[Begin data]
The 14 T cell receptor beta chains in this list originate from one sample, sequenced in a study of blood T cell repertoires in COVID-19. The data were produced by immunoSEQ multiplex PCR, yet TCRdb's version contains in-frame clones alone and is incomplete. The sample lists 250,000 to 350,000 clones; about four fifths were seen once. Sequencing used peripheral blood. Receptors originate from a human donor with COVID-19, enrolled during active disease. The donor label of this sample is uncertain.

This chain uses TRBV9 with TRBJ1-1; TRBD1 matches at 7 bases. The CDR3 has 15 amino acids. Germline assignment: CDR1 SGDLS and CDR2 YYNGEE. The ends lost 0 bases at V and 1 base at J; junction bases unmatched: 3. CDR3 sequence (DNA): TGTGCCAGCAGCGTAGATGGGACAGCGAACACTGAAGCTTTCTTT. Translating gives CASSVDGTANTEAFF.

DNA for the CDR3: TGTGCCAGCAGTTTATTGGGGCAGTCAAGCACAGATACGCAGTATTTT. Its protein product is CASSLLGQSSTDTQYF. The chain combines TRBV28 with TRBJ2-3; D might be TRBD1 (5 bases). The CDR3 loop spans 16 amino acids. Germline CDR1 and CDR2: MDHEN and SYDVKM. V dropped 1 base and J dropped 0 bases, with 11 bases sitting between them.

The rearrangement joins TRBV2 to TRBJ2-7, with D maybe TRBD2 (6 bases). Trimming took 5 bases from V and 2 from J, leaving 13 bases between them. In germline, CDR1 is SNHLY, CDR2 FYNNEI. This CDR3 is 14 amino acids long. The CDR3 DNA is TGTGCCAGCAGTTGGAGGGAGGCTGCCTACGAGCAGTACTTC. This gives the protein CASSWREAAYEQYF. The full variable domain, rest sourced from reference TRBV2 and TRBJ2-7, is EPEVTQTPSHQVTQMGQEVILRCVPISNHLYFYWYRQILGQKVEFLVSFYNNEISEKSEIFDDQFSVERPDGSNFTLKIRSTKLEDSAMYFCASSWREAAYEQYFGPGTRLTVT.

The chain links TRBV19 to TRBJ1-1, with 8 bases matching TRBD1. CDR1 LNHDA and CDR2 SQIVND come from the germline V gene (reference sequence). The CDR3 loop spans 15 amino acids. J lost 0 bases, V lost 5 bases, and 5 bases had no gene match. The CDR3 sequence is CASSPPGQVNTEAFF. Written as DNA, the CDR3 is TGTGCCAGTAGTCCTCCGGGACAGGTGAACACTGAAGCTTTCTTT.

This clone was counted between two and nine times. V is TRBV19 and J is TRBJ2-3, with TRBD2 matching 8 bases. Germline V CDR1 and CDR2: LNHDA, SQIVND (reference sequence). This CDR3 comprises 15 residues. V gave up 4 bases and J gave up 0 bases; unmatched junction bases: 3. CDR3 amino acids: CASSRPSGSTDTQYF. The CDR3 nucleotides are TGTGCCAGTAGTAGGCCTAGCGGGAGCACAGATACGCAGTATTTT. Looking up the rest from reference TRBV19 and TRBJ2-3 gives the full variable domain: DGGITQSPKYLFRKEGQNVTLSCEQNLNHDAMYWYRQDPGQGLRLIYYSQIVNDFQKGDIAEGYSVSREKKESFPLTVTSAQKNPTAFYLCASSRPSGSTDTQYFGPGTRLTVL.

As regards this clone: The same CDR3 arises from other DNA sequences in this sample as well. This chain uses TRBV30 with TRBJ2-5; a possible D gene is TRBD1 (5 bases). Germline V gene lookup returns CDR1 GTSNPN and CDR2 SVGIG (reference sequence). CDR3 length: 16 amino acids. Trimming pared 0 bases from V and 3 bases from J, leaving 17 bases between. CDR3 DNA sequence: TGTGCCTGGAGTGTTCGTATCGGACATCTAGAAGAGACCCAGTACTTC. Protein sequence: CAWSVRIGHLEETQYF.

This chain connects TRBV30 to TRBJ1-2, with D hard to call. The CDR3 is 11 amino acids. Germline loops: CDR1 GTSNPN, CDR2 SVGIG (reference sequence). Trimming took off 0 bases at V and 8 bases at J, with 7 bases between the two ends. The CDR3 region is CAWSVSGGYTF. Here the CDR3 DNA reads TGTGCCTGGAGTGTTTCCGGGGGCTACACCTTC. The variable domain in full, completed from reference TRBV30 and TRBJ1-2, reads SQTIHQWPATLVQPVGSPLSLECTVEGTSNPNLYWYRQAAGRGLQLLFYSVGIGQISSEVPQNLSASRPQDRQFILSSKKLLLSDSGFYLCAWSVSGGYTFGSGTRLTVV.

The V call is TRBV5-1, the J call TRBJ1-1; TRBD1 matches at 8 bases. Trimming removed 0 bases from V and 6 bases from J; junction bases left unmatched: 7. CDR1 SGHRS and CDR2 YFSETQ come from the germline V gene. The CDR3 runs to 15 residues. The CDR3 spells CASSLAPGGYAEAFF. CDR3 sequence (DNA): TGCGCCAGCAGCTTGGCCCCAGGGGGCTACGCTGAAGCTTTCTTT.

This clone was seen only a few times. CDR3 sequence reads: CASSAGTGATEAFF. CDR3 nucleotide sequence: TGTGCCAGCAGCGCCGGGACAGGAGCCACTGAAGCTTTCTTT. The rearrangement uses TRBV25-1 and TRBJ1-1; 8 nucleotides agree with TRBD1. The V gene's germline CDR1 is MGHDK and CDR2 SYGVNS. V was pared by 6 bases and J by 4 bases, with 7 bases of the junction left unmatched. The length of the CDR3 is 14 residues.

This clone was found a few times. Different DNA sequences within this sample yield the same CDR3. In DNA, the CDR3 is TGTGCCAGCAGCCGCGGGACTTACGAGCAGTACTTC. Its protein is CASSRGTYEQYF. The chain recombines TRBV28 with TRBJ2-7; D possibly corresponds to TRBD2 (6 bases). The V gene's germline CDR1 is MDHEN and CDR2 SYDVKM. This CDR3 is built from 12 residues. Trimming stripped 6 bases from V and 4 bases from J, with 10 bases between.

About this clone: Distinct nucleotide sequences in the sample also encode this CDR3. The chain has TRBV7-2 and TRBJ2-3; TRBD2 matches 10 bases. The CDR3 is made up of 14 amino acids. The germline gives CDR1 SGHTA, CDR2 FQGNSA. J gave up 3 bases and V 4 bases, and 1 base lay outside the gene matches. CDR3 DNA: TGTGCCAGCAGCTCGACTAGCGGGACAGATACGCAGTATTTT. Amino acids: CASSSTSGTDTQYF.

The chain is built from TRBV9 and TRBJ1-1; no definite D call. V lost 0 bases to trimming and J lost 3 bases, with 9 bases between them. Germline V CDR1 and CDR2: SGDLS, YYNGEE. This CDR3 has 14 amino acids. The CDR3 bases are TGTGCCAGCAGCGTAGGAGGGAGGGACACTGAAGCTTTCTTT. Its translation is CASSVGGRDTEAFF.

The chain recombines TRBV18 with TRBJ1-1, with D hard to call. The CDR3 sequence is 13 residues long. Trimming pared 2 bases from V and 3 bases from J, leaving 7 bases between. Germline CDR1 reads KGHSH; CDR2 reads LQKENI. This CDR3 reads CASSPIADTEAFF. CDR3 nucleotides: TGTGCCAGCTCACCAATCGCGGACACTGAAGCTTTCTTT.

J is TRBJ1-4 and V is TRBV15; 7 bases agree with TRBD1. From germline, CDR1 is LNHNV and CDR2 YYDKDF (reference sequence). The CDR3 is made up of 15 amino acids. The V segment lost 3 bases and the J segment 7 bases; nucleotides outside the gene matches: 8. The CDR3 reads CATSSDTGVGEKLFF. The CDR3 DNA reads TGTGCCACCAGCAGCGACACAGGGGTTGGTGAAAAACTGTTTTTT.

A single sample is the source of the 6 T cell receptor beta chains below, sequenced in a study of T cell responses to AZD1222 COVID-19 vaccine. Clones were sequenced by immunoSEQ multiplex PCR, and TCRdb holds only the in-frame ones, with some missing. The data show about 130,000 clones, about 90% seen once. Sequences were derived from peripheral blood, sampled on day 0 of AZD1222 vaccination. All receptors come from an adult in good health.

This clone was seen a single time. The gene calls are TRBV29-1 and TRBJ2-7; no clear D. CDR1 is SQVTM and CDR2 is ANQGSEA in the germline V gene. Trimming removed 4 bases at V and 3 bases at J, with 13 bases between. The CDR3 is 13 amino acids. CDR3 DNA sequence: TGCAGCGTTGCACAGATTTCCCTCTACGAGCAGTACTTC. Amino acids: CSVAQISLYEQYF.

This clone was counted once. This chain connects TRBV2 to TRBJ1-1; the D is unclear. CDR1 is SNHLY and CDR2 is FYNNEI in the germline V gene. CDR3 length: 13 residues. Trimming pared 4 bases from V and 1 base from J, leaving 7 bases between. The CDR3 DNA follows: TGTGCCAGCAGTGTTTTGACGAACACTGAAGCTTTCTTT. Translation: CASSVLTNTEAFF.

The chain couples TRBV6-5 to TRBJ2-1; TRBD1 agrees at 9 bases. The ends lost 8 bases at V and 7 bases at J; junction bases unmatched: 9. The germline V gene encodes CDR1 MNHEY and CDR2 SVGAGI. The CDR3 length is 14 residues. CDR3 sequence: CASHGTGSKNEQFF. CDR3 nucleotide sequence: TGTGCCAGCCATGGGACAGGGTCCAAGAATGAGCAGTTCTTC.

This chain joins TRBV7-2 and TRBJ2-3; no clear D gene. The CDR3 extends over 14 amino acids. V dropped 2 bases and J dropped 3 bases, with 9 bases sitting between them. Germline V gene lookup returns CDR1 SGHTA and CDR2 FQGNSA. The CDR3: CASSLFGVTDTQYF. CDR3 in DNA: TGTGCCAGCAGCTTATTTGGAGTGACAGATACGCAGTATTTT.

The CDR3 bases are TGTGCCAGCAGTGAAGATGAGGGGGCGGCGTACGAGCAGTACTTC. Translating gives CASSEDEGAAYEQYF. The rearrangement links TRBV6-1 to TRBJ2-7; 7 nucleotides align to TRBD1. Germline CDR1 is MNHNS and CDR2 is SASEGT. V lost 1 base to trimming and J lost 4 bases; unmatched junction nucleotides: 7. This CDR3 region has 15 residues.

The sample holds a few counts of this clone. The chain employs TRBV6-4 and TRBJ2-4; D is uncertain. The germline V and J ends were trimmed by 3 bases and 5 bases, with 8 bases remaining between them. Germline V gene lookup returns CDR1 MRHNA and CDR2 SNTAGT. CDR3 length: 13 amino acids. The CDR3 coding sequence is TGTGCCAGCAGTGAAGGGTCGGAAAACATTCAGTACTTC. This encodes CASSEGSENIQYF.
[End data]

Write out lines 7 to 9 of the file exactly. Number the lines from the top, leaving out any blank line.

As regards this clone: The same CDR3 arises from other DNA sequences in this sample as well. This chain uses TRBV30 with TRBJ2-5; a possible D gene is TRBD1 (5 bases). Germline V gene lookup returns CDR1 GTSNPN and CDR2 SVGIG (reference sequence). CDR3 length: 16 amino acids. Trimming pared 0 bases from V and 3 bases from J, leaving 17 bases between. CDR3 DNA sequence: TGTGCCTGGAGTGTTCGTATCGGACATCTAGAAGAGACCCAGTACTTC. Protein sequence: CAWSVRIGHLEETQYF.

This chain connects TRBV30 to TRBJ1-2, with D hard to call. The CDR3 is 11 amino acids. Germline loops: CDR1 GTSNPN, CDR2 SVGIG (reference sequence). Trimming took off 0 bases at V and 8 bases at J, with 7 bases between the two ends. The CDR3 region is CAWSVSGGYTF. Here the CDR3 DNA reads TGTGCCTGGAGTGTTTCCGGGGGCTACACCTTC. The variable domain in full, completed from reference TRBV30 and TRBJ1-2, reads SQTIHQWPATLVQPVGSPLSLECTVEGTSNPNLYWYRQAAGRGLQLLFYSVGIGQISSEVPQNLSASRPQDRQFILSSKKLLLSDSGFYLCAWSVSGGYTFGSGTRLTVV.

The V call is TRBV5-1, the J call TRBJ1-1; TRBD1 matches at 8 bases. Trimming removed 0 bases from V and 6 bases from J; junction bases left unmatched: 7. CDR1 SGHRS and CDR2 YFSETQ come from the germline V gene. The CDR3 runs to 15 residues. The CDR3 spells CASSLAPGGYAEAFF. CDR3 sequence (DNA): TGCGCCAGCAGCTTGGCCCCAGGGGGCTACGCTGAAGCTTTCTTT.